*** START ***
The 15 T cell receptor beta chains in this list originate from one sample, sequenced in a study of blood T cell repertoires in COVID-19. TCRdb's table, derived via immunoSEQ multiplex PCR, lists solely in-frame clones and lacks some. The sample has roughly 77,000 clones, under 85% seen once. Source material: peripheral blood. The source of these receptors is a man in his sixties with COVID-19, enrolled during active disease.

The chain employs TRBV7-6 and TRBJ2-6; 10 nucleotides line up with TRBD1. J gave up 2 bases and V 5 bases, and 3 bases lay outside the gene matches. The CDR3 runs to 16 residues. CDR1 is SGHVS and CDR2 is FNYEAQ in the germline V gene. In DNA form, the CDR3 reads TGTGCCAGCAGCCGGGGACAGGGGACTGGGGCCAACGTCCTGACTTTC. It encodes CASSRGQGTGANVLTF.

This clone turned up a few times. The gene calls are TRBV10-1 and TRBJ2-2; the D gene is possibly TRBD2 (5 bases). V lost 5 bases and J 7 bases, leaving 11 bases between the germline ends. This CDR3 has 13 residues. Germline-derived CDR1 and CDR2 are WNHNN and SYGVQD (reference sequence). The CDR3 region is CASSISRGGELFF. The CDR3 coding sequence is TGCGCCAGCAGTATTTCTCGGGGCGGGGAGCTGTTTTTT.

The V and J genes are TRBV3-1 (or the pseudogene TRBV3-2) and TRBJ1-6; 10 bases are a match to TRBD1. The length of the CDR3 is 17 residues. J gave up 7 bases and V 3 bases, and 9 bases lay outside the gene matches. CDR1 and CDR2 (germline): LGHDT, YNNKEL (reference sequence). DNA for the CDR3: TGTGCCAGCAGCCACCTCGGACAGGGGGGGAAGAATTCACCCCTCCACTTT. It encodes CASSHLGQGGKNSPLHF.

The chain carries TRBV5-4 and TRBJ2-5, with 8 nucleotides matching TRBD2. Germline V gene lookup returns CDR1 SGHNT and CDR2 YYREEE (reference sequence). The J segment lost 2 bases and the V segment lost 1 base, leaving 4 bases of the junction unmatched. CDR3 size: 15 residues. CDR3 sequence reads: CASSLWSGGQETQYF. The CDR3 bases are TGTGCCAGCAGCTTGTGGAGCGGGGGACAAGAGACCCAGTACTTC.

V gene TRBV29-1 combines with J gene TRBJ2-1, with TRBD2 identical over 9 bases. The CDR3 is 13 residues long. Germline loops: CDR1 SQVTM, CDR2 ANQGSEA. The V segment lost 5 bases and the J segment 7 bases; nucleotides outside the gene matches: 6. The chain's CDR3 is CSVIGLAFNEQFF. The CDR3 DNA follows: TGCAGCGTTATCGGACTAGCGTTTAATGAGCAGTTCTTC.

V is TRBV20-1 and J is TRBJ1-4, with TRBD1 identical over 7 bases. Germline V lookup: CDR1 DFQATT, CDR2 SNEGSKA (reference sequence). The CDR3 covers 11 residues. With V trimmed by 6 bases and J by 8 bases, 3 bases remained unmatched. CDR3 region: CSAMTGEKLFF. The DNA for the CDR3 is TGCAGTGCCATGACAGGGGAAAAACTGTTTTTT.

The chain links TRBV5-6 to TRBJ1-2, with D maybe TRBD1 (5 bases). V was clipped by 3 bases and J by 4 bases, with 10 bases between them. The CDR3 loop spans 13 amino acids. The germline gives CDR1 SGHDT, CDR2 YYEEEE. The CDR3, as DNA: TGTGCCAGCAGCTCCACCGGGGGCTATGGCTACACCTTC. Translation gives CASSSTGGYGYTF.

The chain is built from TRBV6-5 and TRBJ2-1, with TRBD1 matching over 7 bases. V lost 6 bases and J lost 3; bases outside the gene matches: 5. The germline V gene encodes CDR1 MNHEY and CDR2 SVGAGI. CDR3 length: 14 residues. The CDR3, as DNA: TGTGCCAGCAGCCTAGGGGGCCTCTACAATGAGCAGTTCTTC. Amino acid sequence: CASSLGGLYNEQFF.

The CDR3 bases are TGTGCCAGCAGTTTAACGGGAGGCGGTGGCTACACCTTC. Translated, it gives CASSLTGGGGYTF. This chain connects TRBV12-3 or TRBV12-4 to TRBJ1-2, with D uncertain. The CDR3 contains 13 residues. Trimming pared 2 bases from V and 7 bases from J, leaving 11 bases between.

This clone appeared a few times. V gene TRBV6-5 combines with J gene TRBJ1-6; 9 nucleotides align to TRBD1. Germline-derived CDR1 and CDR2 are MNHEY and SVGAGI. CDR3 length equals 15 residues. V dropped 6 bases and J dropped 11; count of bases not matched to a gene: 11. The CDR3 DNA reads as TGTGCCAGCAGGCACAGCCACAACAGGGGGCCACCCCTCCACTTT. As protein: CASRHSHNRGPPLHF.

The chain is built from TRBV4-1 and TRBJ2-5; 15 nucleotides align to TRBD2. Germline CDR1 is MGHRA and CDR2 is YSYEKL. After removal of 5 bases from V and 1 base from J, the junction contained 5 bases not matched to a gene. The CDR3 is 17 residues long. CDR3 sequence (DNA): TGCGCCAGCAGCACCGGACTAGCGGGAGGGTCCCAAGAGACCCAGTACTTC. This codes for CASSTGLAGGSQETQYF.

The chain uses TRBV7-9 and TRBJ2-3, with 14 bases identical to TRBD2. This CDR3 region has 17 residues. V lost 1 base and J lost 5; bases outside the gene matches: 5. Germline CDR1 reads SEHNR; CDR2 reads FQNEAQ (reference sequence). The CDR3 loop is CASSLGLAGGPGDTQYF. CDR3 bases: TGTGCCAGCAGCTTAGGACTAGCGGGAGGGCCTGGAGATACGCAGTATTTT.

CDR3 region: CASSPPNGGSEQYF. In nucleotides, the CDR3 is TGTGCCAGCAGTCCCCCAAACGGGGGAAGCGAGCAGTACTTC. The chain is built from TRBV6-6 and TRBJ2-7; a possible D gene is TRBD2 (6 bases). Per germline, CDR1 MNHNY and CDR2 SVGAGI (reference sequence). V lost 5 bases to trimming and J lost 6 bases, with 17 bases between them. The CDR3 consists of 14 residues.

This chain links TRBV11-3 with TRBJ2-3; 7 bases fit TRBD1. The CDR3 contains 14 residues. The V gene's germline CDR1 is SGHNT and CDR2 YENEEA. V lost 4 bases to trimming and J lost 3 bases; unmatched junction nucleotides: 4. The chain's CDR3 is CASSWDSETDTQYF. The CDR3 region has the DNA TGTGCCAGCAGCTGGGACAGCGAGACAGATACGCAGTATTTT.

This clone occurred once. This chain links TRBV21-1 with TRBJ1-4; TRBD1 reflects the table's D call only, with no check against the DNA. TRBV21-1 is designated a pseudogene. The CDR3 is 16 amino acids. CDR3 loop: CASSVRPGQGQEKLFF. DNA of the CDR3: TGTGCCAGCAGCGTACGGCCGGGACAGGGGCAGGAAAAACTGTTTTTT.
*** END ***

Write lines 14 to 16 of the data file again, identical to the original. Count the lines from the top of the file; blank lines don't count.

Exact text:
CDR3 region: CASSPPNGGSEQYF. In nucleotides, the CDR3 is TGTGCCAGCAGTCCCCCAAACGGGGGAAGCGAGCAGTACTTC. The chain is built from TRBV6-6 and TRBJ2-7; a possible D gene is TRBD2 (6 bases). Per germline, CDR1 MNHNY and CDR2 SVGAGI (reference sequence). V lost 5 bases to trimming and J lost 6 bases, with 17 bases between them. The CDR3 consists of 14 residues.

This chain links TRBV11-3 with TRBJ2-3; 7 bases fit TRBD1. The CDR3 contains 14 residues. The V gene's germline CDR1 is SGHNT and CDR2 YENEEA. V lost 4 bases to trimming and J lost 3 bases; unmatched junction nucleotides: 4. The chain's CDR3 is CASSWDSETDTQYF. The CDR3 region has the DNA TGTGCCAGCAGCTGGGACAGCGAGACAGATACGCAGTATTTT.

This clone occurred once. This chain links TRBV21-1 with TRBJ1-4; TRBD1 reflects the table's D call only, with no check against the DNA. TRBV21-1 is designated a pseudogene. The CDR3 is 16 amino acids. CDR3 loop: CASSVRPGQGQEKLFF. DNA of the CDR3: TGTGCCAGCAGCGTACGGCCGGGACAGGGGCAGGAAAAACTGTTTTTT.